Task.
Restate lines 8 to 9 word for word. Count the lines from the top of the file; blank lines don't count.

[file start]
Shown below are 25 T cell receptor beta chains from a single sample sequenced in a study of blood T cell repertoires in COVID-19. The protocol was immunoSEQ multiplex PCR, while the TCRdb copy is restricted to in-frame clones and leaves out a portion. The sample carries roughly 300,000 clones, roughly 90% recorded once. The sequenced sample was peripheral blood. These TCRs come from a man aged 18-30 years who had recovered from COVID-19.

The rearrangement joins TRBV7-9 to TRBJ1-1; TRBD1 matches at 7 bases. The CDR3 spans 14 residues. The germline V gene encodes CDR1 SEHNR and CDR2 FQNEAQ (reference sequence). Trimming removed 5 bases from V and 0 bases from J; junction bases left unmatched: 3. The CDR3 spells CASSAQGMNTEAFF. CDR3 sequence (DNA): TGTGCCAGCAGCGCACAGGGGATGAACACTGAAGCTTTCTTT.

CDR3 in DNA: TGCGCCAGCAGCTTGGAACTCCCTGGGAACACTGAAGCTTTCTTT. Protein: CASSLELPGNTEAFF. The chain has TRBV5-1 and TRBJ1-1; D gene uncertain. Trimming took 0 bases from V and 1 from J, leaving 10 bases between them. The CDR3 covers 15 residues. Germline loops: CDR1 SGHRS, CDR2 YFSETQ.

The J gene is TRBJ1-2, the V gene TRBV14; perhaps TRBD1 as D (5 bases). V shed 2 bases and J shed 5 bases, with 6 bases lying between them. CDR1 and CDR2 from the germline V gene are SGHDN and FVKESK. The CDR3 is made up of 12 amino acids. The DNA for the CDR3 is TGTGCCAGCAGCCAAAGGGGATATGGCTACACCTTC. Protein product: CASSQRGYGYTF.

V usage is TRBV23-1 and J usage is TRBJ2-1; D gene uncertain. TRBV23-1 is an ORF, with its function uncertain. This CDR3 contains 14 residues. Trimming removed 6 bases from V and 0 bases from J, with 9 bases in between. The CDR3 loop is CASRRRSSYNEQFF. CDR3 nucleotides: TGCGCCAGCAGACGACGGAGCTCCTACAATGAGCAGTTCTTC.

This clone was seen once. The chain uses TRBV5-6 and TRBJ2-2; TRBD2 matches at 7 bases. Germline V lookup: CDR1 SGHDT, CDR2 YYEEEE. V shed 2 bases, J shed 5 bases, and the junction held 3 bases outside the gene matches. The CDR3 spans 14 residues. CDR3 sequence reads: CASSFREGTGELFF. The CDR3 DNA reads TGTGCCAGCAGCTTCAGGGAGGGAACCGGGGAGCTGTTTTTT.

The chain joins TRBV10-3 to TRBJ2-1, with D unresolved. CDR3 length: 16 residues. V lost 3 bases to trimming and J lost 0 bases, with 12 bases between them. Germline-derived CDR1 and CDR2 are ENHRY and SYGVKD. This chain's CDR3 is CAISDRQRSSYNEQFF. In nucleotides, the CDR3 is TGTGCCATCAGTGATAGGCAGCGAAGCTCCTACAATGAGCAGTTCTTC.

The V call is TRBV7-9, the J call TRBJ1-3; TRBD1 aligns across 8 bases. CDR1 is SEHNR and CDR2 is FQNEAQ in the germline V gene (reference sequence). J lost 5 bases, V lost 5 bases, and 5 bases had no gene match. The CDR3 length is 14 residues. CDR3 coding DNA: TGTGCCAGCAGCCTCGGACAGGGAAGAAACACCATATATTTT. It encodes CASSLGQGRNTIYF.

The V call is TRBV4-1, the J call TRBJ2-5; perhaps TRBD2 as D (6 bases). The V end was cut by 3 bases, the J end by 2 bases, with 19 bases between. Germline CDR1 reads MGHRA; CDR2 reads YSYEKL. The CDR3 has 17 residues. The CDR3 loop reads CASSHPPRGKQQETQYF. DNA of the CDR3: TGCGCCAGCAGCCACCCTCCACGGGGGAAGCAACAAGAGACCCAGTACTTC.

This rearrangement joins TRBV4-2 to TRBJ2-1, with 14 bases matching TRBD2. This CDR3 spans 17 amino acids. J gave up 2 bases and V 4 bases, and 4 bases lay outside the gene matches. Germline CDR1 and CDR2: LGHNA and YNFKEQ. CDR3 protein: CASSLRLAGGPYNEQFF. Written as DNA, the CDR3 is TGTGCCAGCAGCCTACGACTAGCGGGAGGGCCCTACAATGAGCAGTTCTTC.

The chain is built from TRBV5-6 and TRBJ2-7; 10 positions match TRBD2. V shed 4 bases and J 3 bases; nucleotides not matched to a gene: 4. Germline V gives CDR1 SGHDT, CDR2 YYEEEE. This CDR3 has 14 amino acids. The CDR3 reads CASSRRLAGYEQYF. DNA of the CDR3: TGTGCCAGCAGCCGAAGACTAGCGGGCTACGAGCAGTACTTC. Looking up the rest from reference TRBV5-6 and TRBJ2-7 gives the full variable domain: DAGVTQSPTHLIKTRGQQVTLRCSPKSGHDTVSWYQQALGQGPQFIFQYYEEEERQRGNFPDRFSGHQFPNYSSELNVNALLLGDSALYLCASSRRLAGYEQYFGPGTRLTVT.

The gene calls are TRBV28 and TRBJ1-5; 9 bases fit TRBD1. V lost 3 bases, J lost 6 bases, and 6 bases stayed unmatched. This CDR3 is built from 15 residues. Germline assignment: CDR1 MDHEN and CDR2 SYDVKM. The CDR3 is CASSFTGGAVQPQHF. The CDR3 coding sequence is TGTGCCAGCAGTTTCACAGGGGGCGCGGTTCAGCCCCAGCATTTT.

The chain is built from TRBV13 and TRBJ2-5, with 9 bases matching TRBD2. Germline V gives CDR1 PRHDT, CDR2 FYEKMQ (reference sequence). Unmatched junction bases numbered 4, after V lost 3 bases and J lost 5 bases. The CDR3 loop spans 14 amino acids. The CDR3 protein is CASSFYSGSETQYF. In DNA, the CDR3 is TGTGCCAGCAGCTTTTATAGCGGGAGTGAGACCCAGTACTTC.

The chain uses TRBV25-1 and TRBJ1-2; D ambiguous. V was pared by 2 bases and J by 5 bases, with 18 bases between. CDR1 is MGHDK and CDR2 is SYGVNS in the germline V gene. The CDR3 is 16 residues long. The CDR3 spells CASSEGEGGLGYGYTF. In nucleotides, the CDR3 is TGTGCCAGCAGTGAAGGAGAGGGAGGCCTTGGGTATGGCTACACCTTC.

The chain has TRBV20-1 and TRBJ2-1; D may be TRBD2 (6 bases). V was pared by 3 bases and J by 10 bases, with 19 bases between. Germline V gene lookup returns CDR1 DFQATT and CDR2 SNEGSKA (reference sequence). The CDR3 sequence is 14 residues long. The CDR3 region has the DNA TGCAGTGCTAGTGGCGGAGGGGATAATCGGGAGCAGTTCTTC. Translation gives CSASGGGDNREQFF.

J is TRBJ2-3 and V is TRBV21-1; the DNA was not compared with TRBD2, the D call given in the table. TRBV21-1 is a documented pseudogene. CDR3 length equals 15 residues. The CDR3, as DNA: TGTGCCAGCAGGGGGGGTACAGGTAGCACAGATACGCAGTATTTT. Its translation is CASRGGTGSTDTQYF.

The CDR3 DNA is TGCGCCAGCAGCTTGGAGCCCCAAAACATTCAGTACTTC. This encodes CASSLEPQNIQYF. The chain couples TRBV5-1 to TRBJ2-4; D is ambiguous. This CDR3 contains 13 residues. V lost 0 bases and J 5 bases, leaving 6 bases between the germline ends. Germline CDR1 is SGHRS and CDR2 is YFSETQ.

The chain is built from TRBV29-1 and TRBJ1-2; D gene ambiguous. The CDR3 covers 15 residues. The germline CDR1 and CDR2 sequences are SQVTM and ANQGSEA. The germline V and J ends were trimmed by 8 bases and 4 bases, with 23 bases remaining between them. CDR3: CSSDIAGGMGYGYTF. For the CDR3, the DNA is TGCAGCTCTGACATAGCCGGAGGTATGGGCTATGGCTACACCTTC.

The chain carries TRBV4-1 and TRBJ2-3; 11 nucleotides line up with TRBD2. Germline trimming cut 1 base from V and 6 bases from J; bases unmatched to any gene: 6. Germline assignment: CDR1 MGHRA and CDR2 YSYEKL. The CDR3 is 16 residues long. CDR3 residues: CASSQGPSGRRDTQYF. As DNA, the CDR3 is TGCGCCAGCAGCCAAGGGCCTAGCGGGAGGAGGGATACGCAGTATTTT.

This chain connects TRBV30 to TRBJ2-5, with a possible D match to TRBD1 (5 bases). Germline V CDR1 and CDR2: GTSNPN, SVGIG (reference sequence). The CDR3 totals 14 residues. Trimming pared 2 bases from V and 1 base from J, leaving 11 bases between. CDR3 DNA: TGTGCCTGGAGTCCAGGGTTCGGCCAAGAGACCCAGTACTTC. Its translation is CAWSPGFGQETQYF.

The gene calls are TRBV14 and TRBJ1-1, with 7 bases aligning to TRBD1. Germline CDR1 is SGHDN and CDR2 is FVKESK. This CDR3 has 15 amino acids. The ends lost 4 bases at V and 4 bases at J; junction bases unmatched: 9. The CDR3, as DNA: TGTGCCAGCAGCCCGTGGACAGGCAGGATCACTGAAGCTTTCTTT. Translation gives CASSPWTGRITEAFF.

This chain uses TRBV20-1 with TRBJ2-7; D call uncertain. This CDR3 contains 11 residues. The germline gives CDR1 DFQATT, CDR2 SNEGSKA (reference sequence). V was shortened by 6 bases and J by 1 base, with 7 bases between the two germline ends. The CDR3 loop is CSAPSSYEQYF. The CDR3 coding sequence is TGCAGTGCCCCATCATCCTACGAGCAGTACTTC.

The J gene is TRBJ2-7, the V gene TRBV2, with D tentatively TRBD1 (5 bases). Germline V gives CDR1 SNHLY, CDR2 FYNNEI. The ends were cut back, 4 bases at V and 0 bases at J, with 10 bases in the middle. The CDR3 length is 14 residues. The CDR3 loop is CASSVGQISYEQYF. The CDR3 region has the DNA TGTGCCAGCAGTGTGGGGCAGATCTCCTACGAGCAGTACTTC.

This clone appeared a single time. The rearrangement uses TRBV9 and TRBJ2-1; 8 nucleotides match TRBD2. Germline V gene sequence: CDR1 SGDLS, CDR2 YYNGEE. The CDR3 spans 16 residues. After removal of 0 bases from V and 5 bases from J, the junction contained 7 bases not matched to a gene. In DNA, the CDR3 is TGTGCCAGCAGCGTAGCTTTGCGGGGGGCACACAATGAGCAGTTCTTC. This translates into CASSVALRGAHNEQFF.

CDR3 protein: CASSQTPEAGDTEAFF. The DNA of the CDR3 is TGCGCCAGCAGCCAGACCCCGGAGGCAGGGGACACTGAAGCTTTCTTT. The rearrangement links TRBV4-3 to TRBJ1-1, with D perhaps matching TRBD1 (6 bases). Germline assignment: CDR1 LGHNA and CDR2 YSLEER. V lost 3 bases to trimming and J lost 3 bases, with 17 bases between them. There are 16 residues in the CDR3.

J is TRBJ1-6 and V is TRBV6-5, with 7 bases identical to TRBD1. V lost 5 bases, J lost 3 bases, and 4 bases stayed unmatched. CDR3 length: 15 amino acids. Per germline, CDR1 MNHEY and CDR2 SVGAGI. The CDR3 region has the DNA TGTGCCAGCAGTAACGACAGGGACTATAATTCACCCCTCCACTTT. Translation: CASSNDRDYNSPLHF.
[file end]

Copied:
The V call is TRBV7-9, the J call TRBJ1-3; TRBD1 aligns across 8 bases. CDR1 is SEHNR and CDR2 is FQNEAQ in the germline V gene (reference sequence). J lost 5 bases, V lost 5 bases, and 5 bases had no gene match. The CDR3 length is 14 residues. CDR3 coding DNA: TGTGCCAGCAGCCTCGGACAGGGAAGAAACACCATATATTTT. It encodes CASSLGQGRNTIYF.

The V call is TRBV4-1, the J call TRBJ2-5; perhaps TRBD2 as D (6 bases). The V end was cut by 3 bases, the J end by 2 bases, with 19 bases between. Germline CDR1 reads MGHRA; CDR2 reads YSYEKL. The CDR3 has 17 residues. The CDR3 loop reads CASSHPPRGKQQETQYF. DNA of the CDR3: TGCGCCAGCAGCCACCCTCCACGGGGGAAGCAACAAGAGACCCAGTACTTC.